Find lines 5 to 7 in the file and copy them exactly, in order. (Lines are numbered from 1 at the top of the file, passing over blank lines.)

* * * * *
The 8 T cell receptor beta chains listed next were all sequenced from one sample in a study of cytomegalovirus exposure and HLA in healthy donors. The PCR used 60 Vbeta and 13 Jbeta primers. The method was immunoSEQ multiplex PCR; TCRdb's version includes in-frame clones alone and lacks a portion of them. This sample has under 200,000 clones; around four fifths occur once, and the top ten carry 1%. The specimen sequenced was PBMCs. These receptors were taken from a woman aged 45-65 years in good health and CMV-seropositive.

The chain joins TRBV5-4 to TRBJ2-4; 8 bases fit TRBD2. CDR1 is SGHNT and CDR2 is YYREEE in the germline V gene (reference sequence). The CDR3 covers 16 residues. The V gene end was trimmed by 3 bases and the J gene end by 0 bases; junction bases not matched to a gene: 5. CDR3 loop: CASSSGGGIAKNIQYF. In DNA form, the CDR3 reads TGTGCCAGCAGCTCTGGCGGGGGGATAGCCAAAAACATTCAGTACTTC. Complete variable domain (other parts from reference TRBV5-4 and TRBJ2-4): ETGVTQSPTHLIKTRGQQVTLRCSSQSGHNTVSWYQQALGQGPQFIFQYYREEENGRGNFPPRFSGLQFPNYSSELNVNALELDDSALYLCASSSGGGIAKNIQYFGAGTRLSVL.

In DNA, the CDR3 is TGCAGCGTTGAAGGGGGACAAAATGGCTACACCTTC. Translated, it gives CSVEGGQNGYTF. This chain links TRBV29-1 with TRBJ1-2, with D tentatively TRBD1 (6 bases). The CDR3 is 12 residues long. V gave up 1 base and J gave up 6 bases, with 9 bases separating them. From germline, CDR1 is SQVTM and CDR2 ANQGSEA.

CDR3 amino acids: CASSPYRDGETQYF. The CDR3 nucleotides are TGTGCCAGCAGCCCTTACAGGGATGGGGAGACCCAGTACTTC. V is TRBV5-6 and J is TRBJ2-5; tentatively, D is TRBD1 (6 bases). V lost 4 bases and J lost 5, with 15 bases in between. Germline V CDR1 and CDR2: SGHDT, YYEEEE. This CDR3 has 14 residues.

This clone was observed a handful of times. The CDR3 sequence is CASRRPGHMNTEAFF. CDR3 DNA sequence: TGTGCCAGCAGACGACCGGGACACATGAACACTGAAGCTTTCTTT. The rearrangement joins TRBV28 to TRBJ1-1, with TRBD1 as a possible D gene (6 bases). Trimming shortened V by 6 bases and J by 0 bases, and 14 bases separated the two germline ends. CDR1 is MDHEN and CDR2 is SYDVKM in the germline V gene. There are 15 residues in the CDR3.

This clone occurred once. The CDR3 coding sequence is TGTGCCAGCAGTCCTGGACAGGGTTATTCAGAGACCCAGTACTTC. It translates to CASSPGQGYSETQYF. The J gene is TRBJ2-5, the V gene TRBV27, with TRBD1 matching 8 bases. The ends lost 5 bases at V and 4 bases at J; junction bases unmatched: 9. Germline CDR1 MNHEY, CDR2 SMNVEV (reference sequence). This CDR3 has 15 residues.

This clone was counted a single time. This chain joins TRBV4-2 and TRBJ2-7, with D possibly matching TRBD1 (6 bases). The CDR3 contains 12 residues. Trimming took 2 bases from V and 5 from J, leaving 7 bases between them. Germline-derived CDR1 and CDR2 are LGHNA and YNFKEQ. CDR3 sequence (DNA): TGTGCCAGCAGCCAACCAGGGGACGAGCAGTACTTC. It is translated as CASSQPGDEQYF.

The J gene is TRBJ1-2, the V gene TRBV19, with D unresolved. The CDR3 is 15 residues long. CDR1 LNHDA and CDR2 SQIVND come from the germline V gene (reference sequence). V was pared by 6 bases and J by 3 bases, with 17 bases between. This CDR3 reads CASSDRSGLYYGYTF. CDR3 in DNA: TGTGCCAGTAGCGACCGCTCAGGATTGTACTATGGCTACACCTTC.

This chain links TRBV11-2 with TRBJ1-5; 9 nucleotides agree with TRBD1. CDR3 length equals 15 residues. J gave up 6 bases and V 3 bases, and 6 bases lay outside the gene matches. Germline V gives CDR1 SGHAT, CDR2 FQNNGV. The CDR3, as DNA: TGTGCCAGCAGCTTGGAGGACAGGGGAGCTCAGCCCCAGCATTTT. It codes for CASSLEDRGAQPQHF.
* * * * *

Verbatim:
This clone was observed a handful of times. The CDR3 sequence is CASRRPGHMNTEAFF. CDR3 DNA sequence: TGTGCCAGCAGACGACCGGGACACATGAACACTGAAGCTTTCTTT. The rearrangement joins TRBV28 to TRBJ1-1, with TRBD1 as a possible D gene (6 bases). Trimming shortened V by 6 bases and J by 0 bases, and 14 bases separated the two germline ends. CDR1 is MDHEN and CDR2 is SYDVKM in the germline V gene. There are 15 residues in the CDR3.

This clone occurred once. The CDR3 coding sequence is TGTGCCAGCAGTCCTGGACAGGGTTATTCAGAGACCCAGTACTTC. It translates to CASSPGQGYSETQYF. The J gene is TRBJ2-5, the V gene TRBV27, with TRBD1 matching 8 bases. The ends lost 5 bases at V and 4 bases at J; junction bases unmatched: 9. Germline CDR1 MNHEY, CDR2 SMNVEV (reference sequence). This CDR3 has 15 residues.

This clone was counted a single time. This chain joins TRBV4-2 and TRBJ2-7, with D possibly matching TRBD1 (6 bases). The CDR3 contains 12 residues. Trimming took 2 bases from V and 5 from J, leaving 7 bases between them. Germline-derived CDR1 and CDR2 are LGHNA and YNFKEQ. CDR3 sequence (DNA): TGTGCCAGCAGCCAACCAGGGGACGAGCAGTACTTC. It is translated as CASSQPGDEQYF.